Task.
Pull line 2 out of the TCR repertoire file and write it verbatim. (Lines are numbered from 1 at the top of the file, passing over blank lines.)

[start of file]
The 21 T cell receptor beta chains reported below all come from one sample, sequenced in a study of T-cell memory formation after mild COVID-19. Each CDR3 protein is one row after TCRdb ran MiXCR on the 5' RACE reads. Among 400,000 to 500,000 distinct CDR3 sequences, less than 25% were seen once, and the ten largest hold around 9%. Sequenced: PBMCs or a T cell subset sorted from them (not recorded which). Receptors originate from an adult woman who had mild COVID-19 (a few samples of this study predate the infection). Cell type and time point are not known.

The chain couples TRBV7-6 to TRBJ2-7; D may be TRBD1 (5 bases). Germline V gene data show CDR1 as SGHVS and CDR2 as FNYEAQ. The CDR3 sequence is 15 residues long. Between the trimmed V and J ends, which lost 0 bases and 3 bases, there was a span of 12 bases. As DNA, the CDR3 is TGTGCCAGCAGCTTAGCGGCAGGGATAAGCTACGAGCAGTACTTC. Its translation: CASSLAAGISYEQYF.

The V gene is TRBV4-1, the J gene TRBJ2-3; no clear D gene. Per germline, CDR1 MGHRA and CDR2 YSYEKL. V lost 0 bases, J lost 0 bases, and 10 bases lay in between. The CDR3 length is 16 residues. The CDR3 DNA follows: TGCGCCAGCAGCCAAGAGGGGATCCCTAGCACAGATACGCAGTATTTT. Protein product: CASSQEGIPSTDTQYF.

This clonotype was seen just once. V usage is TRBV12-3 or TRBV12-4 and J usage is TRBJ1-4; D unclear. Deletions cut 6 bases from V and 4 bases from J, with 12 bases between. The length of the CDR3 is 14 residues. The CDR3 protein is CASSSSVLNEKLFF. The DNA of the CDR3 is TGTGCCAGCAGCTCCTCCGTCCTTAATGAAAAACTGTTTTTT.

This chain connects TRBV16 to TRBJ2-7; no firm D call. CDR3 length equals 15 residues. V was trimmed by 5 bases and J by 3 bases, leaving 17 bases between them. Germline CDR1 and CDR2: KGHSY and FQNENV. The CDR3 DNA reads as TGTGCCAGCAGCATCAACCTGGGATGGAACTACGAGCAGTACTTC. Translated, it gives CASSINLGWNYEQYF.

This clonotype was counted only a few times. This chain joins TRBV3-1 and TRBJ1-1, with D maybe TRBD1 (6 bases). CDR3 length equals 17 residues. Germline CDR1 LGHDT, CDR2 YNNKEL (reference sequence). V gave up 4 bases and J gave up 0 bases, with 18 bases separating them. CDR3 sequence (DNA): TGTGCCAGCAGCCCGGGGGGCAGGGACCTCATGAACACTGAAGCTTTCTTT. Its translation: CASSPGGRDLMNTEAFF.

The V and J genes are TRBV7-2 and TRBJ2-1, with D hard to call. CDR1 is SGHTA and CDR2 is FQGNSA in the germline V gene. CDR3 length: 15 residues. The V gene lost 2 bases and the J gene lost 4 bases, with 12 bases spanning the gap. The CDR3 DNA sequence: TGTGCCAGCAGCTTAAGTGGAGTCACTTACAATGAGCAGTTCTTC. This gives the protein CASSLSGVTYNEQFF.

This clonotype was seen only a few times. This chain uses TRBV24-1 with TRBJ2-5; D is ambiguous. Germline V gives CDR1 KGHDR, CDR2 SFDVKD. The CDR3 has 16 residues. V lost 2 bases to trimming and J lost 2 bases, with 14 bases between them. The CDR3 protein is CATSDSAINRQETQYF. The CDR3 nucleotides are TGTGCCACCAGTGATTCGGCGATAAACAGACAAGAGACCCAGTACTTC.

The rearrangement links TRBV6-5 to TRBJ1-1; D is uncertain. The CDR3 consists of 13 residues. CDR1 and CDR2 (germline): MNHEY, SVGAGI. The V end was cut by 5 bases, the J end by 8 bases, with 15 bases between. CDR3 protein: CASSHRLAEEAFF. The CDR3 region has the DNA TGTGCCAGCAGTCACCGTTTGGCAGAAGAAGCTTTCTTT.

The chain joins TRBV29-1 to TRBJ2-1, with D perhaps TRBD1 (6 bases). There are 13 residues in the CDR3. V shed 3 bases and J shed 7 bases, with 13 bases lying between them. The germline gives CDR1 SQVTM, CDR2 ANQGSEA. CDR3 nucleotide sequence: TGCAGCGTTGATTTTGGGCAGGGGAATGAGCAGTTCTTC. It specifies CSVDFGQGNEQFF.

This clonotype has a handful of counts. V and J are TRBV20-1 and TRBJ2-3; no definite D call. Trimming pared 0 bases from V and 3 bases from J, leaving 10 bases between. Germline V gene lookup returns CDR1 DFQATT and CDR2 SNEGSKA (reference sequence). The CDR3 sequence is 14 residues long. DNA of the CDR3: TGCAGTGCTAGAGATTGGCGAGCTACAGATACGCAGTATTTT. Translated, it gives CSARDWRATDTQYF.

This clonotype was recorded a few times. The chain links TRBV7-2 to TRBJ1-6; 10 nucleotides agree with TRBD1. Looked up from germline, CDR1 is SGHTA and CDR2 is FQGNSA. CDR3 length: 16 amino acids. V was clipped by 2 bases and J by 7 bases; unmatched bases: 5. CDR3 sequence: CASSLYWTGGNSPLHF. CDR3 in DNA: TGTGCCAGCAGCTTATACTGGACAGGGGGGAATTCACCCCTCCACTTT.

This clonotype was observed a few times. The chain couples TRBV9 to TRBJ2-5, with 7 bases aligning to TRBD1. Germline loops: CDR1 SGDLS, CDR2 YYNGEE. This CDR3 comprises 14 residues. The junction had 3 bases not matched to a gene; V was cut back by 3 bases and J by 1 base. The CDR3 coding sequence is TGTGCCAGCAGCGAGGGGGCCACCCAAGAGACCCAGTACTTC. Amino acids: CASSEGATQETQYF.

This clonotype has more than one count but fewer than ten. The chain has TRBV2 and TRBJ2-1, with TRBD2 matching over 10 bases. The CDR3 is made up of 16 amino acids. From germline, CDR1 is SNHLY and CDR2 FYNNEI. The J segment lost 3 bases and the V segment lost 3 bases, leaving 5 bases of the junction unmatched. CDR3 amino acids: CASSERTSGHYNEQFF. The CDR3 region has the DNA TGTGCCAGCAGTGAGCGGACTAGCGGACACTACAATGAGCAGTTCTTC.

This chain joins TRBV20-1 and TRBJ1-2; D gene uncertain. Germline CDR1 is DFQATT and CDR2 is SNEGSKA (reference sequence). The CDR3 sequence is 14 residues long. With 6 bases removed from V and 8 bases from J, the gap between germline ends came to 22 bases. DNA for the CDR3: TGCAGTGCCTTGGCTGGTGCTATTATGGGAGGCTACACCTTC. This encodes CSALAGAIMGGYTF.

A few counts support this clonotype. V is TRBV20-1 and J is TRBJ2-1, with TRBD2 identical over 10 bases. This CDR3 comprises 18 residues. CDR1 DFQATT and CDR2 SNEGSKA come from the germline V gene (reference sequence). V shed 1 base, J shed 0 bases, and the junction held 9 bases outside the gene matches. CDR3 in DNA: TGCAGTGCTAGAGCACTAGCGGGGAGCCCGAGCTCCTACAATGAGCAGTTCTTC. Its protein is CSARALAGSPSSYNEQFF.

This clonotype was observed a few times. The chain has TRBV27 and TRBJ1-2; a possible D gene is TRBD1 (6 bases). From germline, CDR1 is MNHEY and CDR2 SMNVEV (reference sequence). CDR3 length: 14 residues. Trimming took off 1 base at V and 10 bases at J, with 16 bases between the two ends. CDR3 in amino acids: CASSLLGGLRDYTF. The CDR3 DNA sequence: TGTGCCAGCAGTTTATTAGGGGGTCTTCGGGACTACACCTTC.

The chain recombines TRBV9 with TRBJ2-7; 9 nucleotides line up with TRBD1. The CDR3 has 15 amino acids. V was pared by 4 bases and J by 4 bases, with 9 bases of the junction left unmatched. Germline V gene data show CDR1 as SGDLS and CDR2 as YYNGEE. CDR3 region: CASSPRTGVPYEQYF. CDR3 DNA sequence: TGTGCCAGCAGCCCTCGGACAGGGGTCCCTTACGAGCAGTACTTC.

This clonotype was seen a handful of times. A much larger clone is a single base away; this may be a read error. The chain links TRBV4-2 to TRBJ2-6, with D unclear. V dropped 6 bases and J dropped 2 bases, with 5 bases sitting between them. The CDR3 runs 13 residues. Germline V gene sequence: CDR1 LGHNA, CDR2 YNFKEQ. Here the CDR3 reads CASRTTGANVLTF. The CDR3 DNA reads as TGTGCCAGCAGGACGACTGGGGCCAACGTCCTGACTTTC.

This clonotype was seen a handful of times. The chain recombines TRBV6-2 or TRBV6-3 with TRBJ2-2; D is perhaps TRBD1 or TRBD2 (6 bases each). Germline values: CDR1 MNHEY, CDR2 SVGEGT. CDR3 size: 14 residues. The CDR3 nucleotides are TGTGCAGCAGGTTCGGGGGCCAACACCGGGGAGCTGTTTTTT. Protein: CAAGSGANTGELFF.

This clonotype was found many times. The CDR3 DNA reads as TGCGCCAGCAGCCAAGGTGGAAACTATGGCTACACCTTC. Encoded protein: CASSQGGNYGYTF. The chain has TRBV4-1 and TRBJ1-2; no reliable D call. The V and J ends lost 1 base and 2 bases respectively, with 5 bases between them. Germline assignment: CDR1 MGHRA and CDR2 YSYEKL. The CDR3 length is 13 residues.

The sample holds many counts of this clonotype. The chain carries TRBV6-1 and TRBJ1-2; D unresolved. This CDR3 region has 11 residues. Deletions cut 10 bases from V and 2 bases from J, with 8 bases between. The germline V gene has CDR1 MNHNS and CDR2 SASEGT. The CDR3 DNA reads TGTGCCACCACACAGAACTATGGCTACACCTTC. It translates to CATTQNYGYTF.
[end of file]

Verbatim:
The chain couples TRBV7-6 to TRBJ2-7; D may be TRBD1 (5 bases). Germline V gene data show CDR1 as SGHVS and CDR2 as FNYEAQ. The CDR3 sequence is 15 residues long. Between the trimmed V and J ends, which lost 0 bases and 3 bases, there was a span of 12 bases. As DNA, the CDR3 is TGTGCCAGCAGCTTAGCGGCAGGGATAAGCTACGAGCAGTACTTC. Its translation: CASSLAAGISYEQYF.